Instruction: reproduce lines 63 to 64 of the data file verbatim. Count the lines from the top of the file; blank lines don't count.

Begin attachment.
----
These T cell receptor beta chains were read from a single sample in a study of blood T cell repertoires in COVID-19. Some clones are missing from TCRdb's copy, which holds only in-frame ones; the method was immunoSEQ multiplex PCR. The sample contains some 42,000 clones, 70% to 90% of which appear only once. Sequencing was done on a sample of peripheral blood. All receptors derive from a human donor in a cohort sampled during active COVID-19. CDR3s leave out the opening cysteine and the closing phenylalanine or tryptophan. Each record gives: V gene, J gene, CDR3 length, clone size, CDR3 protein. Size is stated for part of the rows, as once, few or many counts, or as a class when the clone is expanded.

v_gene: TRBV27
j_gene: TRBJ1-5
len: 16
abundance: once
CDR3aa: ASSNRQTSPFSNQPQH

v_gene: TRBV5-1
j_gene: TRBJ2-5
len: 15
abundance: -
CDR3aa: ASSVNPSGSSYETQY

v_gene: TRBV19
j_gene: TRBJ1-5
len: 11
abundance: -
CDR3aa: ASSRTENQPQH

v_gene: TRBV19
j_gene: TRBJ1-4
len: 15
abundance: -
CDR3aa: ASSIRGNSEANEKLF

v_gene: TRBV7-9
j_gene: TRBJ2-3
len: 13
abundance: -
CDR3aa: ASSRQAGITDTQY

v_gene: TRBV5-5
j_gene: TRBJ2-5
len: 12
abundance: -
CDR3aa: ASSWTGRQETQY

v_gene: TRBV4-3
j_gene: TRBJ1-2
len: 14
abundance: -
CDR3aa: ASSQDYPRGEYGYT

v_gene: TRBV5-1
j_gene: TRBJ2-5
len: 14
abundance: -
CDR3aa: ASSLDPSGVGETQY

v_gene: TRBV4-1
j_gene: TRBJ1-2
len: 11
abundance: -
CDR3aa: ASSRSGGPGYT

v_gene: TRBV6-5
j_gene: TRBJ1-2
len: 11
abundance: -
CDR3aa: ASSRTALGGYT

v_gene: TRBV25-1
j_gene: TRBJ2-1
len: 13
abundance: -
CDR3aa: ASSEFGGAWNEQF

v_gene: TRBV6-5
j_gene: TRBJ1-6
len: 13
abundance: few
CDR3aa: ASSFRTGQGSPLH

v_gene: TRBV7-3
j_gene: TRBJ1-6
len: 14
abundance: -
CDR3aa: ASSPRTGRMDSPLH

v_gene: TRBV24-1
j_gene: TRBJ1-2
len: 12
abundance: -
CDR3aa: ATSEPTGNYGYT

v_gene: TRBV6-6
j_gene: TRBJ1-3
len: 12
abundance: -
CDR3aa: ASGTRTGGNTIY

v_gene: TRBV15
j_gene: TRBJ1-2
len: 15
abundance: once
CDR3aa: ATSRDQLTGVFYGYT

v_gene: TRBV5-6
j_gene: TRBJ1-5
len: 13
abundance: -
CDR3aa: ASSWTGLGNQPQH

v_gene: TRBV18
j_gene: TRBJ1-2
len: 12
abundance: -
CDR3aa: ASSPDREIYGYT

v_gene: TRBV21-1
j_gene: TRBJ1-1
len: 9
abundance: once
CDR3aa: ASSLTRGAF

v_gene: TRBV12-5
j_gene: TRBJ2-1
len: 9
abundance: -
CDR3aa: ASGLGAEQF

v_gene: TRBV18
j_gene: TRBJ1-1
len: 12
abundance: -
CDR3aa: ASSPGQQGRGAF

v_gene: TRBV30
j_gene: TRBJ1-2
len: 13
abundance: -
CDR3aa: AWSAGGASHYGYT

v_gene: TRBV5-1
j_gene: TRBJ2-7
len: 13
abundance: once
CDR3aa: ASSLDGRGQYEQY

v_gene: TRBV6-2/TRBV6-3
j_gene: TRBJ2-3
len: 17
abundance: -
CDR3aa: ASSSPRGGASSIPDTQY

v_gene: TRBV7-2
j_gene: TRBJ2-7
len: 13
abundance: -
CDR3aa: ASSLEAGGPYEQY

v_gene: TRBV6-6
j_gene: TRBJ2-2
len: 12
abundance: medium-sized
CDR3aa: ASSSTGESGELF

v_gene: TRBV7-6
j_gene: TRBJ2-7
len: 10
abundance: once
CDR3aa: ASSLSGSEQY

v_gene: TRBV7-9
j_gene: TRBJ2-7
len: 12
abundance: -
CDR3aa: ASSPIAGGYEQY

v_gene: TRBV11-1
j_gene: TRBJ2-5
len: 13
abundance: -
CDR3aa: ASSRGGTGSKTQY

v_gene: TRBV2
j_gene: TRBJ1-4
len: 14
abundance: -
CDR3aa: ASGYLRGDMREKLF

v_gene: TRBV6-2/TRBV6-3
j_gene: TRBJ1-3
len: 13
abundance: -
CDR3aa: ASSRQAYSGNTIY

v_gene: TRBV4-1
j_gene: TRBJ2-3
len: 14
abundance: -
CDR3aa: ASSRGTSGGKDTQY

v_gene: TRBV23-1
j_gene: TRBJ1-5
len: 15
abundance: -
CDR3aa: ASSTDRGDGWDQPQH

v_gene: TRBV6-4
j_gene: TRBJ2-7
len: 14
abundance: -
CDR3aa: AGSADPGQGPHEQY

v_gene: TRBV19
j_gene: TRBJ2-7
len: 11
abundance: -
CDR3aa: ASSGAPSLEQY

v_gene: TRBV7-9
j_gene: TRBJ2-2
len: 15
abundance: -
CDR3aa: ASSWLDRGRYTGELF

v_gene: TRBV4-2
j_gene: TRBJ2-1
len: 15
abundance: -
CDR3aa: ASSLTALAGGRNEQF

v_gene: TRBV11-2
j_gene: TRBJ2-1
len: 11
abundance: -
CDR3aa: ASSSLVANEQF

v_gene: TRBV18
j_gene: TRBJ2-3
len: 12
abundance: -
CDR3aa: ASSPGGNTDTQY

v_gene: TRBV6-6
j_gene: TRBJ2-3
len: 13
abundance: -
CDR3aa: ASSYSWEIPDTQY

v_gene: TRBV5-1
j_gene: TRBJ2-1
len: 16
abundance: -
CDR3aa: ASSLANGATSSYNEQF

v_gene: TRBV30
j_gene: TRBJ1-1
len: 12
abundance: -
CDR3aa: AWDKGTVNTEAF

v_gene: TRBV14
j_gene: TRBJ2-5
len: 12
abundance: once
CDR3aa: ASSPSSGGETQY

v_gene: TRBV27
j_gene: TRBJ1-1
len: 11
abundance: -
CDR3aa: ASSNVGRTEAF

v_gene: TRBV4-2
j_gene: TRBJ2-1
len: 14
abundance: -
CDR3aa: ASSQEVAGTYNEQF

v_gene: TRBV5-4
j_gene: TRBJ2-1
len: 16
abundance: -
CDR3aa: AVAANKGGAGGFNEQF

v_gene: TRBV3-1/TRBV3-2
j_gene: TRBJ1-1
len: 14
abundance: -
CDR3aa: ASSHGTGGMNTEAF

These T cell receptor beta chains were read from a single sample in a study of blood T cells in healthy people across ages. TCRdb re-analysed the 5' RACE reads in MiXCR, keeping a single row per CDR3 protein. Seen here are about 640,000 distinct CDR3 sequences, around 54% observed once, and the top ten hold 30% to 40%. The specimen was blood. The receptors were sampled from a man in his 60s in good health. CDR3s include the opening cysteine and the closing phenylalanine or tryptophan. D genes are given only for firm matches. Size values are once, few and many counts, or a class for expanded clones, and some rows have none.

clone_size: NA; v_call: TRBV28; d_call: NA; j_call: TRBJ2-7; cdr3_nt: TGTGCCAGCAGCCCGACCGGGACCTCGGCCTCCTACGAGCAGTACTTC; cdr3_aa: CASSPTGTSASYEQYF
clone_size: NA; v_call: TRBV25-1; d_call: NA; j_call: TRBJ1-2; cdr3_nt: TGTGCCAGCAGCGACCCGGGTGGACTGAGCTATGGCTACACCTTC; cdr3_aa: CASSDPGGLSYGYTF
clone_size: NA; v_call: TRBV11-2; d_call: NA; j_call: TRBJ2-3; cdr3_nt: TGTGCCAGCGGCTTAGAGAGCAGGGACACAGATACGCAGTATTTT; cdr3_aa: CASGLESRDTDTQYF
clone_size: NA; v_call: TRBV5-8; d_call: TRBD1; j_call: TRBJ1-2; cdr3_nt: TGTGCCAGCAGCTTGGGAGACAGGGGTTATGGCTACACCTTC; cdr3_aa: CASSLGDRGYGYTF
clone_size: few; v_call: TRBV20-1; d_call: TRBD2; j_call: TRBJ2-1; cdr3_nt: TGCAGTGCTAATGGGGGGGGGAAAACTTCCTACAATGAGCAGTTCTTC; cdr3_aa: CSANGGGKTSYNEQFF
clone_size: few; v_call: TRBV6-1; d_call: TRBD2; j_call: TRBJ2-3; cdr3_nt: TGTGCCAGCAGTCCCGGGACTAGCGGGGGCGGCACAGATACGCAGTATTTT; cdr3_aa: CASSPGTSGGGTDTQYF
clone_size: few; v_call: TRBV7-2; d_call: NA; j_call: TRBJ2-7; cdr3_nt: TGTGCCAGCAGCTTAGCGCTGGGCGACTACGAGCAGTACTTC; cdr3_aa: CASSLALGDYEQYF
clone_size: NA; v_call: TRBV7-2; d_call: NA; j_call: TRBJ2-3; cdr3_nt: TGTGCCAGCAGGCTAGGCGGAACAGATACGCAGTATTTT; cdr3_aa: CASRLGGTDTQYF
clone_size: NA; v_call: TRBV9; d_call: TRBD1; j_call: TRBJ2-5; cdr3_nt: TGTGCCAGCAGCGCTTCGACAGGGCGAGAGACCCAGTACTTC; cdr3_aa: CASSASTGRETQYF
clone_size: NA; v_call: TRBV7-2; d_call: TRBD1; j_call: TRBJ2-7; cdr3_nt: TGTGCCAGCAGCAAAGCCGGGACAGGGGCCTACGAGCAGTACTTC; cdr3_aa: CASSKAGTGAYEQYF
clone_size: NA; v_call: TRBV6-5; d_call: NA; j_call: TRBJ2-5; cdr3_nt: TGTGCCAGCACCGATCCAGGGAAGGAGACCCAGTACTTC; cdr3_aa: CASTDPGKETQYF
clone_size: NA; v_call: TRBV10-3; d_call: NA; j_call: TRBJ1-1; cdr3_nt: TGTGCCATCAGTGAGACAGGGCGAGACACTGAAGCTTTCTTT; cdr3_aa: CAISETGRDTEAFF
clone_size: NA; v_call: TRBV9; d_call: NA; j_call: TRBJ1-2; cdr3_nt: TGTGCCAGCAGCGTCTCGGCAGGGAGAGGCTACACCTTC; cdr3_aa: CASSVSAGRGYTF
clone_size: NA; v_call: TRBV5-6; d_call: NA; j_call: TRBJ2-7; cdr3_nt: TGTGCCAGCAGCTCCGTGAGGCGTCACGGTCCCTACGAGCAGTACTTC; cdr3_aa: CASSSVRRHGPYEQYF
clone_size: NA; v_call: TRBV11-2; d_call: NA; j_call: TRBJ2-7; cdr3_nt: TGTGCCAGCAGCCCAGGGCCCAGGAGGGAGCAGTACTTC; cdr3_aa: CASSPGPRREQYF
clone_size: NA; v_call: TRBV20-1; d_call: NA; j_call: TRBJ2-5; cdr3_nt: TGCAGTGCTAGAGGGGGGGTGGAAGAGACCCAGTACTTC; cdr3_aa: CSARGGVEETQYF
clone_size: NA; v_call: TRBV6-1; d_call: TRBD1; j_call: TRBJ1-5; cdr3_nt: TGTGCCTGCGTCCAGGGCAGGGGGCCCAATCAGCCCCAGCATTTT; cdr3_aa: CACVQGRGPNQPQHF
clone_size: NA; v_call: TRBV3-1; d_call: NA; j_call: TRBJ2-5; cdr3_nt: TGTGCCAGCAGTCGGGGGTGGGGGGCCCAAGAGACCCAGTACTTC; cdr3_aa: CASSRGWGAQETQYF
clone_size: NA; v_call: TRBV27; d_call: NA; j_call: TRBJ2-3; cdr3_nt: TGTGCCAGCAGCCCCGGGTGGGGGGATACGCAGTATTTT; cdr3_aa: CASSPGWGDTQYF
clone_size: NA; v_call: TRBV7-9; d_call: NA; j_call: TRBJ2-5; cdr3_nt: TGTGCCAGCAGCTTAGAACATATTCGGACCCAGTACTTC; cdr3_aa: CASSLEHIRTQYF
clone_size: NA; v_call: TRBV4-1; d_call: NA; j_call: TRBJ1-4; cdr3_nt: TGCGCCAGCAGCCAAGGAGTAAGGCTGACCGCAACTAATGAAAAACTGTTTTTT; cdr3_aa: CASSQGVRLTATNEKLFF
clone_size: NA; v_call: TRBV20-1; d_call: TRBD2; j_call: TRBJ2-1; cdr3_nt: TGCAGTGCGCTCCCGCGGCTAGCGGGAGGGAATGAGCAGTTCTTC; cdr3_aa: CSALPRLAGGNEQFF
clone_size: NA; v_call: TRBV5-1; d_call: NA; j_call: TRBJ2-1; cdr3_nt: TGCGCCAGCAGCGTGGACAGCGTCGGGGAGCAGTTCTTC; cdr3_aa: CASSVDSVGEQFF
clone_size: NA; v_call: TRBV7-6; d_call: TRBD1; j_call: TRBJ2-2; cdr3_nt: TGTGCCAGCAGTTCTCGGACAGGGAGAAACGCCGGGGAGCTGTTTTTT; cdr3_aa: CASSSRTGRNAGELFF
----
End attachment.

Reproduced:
j_gene: TRBJ1-6
len: 14